What makes me an expert? Am I an experienced fitness trainer? Do I hold a doctorate degree in nutrition? No. But I've been a personal witness to human discipline, motivation, and procrastination in the fitness industry in every region of the country. At the age of twenty, I started my career as a part-time membership salesperson at a fitness club while I attended the local college. Within a few months, I was having a blast working in the club and making a better income than most guys my age. When I was twenty-one, two friends and I started a marketing company that traveled the country and helped club owners generate new memberships. For the next six years, I spent nine to ten months working in different fitness centers around the United States and generating thousands of new memberships. This type of travel—and constantly opening a "new business" (a new membership campaign) every two months in a different city—was perfect training to become an entrepreneur. I had to be resourceful, creative, driven, flexible, and responsive while getting along with people of all ages, shapes, genders, races, religions, and incomes.
Over the last twenty-three years, I've witnessed many new offerings that encourage people to commit to a healthier lifestyle. From StairMaster equipment to water aerobics to thirty-minute circuit training to pole dancing—the barrage of new equipment and cleverly branded workout programs by bulging-biceped gurus will never stop. But motivation doesn't start in the health club; it starts in the mind. And that's where I come in.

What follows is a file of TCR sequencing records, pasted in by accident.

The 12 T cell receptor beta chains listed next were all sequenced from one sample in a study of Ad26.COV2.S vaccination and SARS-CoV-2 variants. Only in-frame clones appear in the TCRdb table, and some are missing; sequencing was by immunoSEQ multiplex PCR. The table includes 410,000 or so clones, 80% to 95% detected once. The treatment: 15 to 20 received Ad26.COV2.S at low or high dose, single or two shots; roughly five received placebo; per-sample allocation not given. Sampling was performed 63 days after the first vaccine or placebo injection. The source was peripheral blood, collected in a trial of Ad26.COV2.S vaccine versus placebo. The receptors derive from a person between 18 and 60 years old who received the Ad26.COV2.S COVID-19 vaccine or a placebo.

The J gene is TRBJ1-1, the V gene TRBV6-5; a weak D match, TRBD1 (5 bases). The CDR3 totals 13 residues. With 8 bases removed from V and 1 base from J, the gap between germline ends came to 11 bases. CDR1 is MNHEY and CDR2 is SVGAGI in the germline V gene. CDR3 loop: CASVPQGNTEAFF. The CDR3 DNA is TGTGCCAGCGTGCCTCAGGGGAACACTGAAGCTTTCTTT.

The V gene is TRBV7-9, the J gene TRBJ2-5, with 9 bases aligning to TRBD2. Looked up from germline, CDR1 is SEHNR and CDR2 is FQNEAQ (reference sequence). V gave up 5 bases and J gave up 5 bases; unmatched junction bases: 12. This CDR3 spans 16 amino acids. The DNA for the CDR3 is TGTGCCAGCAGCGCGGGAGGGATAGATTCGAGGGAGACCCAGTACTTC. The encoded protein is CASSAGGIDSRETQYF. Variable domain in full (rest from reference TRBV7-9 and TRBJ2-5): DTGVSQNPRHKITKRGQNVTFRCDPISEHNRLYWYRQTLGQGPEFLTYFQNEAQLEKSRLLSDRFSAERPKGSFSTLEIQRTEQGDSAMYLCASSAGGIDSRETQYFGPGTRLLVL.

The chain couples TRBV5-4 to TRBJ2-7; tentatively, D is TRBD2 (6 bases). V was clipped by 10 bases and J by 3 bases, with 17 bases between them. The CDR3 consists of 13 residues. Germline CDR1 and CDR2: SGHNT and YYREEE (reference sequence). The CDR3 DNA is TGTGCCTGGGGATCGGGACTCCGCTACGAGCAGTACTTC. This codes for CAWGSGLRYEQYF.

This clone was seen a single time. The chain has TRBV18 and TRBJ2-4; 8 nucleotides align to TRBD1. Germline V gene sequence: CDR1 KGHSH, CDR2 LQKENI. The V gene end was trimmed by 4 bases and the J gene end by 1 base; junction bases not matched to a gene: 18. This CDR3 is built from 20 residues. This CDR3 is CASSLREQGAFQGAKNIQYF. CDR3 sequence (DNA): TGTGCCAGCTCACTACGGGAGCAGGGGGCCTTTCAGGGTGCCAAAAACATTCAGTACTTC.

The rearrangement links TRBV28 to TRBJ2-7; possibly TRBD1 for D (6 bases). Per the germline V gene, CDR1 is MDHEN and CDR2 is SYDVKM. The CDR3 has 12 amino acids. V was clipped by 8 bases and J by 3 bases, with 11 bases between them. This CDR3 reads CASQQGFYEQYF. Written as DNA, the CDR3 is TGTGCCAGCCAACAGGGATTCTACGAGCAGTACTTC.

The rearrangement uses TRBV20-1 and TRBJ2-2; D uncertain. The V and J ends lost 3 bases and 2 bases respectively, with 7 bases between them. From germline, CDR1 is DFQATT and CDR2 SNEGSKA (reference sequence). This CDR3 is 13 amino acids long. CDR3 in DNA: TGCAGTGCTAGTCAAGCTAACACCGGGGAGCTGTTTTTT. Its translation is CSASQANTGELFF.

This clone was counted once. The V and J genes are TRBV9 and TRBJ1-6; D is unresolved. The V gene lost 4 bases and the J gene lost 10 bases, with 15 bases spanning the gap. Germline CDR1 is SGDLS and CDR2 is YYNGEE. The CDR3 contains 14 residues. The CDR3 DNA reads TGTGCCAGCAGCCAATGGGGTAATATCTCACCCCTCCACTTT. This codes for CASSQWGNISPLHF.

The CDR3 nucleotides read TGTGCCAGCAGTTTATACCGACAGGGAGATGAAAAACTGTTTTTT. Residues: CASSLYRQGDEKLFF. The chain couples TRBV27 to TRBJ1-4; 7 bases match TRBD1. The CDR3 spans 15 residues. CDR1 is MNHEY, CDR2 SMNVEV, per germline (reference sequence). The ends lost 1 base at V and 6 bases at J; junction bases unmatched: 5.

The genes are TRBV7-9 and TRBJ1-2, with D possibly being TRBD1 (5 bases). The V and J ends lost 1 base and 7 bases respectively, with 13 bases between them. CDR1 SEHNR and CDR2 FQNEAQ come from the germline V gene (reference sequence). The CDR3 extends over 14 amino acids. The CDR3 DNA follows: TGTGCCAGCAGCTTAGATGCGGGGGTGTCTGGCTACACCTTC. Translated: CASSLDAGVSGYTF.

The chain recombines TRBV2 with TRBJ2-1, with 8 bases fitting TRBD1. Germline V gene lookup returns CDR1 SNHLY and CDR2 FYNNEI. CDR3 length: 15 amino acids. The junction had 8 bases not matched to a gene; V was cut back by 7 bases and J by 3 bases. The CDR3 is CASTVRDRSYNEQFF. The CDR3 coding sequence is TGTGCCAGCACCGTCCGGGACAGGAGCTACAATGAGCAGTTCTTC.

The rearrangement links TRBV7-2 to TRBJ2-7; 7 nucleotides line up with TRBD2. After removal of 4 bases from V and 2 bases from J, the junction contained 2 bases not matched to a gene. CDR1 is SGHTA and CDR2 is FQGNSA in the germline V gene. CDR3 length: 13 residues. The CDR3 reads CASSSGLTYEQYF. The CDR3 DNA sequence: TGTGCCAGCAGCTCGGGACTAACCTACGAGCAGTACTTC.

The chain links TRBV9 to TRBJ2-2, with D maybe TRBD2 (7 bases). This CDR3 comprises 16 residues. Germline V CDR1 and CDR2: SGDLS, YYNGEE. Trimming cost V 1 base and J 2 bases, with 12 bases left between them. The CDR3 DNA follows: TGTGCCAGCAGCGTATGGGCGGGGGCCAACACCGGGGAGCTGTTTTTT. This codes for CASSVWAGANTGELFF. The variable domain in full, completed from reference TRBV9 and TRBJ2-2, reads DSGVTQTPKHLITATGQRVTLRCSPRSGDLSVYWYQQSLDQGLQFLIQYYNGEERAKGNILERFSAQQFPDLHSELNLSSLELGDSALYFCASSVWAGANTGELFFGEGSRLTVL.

In my career, I've probably heard more lazy excuses and flat-out lies than anyone else on the planet. But it's funny, even as the fitness industry has changed, the excuses haven't. Twenty years ago, the three most common reasons for not joining a club were these:
1. "I don't have the time."
2. "I can't afford it."
3. "I can't commit."
These are still the three most popular excuses today.
But this book isn't here to convince you to join a club. Really, it's not. Obviously, if you do decide to go that route, I hope you choose Anytime Fitness. But I just want you to be active. To be healthier. To make your world and our world a better place.